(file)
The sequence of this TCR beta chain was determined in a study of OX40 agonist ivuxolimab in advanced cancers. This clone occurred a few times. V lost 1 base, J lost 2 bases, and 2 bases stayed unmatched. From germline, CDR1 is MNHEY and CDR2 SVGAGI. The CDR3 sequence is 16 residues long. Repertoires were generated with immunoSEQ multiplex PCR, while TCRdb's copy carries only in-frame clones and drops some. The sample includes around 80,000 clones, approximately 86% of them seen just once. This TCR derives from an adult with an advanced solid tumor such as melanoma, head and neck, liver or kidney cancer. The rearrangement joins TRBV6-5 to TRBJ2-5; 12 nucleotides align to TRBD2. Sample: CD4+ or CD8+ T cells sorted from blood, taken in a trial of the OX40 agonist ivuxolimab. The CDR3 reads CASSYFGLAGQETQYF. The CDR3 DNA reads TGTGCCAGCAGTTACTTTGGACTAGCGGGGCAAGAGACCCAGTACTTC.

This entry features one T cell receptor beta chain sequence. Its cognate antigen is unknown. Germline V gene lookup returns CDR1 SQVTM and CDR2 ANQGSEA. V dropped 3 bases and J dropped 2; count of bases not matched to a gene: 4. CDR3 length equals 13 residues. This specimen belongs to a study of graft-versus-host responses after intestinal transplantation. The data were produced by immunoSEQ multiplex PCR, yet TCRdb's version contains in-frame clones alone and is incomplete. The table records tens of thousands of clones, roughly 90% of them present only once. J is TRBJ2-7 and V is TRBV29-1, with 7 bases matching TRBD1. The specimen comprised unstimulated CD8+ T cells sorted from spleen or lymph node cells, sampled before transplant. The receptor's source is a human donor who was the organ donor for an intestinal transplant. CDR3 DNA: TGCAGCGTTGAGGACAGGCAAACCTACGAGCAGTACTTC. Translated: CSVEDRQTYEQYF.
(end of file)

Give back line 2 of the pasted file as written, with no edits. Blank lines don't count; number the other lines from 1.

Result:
This entry features one T cell receptor beta chain sequence. Its cognate antigen is unknown. Germline V gene lookup returns CDR1 SQVTM and CDR2 ANQGSEA. V dropped 3 bases and J dropped 2; count of bases not matched to a gene: 4. CDR3 length equals 13 residues. This specimen belongs to a study of graft-versus-host responses after intestinal transplantation. The data were produced by immunoSEQ multiplex PCR, yet TCRdb's version contains in-frame clones alone and is incomplete. The table records tens of thousands of clones, roughly 90% of them present only once. J is TRBJ2-7 and V is TRBV29-1, with 7 bases matching TRBD1. The specimen comprised unstimulated CD8+ T cells sorted from spleen or lymph node cells, sampled before transplant. The receptor's source is a human donor who was the organ donor for an intestinal transplant. CDR3 DNA: TGCAGCGTTGAGGACAGGCAAACCTACGAGCAGTACTTC. Translated: CSVEDRQTYEQYF.